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Ch. 13 Reproductive Systems and STIs Final Chapter Review

Terms in this set (27)

1. Etiologic agents are red sphere bacteria Chlamydia trachomatis (cloak: rough). They are specialized intracellular parasitic bacteria that are often found in eye, cervix, and urethra. Chlamydia are a special type of bacteria that resemble larger bacteria or rickettsia.
2. In LGI the vesicles look similar to herpes lesions and develop in 7 to 12 days.
3. They rupture and heal painlessly. Within the next two months, regional lymph nodes enlarge, become tender and may suppurate (generate pus).
4. Tx is usually Tetracycline and Streptomycin.
5. The healed lymph glands leave scars that often obstruct lymph flow or obstruct rectum.
6. D.D. is made between LGV and herpes, chancroid, filariasis, syphilis, donovanosis, and "cat scratch fever."
7. Primary lesions are papules and ulcers.
8. Secondary lesions are called buboes, which are swollen lymph glands in groin. They appear after primary lesions disappear. They are first seen in 3 to 4 weeks. These enlarged lymph glands are matted and appear above and below the groin. These nodes are painful, soft, and buboes may have a fistula.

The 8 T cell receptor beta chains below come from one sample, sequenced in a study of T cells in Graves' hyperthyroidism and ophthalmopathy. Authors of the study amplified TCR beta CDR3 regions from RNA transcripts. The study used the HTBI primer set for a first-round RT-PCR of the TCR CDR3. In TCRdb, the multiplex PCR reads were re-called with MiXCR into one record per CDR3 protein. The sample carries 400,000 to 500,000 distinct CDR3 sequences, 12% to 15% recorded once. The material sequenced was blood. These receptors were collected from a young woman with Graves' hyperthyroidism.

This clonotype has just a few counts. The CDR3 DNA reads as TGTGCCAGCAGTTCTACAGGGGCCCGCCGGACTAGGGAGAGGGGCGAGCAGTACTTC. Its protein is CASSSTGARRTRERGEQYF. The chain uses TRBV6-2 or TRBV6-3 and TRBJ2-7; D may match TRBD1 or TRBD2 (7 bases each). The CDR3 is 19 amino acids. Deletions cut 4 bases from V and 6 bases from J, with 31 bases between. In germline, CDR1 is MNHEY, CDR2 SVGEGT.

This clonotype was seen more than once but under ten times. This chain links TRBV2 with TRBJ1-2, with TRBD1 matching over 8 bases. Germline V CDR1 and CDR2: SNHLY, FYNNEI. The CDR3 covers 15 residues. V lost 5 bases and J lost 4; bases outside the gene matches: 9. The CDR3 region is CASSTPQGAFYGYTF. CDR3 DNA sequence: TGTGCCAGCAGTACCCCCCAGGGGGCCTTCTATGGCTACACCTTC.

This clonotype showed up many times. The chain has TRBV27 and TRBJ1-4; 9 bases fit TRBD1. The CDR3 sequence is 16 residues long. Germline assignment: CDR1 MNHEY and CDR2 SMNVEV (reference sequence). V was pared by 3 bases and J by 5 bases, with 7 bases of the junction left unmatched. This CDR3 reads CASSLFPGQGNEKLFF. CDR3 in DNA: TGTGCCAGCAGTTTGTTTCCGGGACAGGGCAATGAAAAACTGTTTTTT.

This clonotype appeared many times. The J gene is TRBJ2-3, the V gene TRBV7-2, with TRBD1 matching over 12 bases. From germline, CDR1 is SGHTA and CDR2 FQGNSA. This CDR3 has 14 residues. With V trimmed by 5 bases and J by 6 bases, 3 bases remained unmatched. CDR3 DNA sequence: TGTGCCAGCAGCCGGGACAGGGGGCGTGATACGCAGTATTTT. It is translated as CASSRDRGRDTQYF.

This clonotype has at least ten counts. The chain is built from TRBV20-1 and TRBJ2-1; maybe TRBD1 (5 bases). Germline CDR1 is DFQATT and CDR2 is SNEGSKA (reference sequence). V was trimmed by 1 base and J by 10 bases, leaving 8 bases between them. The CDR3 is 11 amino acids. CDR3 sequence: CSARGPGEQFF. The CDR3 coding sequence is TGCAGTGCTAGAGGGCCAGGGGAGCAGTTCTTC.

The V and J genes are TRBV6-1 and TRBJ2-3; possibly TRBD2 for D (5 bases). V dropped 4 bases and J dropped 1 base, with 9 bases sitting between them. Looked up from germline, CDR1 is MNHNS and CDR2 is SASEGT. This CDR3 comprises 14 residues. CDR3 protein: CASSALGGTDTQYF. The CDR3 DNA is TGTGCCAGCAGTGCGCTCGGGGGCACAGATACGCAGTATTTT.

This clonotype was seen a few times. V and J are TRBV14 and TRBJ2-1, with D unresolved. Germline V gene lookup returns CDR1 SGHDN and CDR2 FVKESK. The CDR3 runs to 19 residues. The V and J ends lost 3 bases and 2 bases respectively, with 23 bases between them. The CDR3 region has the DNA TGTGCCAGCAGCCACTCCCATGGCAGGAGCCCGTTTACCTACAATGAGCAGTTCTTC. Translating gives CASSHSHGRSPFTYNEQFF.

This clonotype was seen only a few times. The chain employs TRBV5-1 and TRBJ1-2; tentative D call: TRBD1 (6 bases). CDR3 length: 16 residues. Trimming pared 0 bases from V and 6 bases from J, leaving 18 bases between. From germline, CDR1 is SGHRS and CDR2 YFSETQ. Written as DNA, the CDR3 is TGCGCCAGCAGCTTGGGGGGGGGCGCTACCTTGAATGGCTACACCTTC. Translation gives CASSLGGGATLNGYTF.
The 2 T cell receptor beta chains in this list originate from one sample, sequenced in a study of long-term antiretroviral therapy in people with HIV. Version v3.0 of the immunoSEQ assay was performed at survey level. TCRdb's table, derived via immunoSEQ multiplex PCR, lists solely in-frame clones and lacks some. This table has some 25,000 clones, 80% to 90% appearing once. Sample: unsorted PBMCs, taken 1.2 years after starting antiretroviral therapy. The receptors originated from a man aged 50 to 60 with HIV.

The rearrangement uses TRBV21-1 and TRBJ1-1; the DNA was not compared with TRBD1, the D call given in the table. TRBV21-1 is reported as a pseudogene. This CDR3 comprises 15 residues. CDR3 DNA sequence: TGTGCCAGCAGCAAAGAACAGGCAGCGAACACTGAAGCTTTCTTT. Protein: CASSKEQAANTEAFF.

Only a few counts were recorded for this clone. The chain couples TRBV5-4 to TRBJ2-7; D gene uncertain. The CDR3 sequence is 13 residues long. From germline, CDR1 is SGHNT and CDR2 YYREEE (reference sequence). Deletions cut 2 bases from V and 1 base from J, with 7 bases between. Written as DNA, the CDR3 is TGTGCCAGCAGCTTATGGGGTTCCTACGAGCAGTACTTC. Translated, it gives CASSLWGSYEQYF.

9. It is suppurative and drains site of highly infectious materials. Buboes are seen with disease bubonic plague.
10. LGV may be found in sub/tropical or tropical areas and in immigrants from throughout world.
11. Chlamydia trachomatis agents includes Type 1, 2, 3. The variants usually cause non-gonococcal urethritis.
12. LGI by blocking lymph vessel causes edema, which may lead to elephantiasis.
13. Ano/rectal stenosis is present.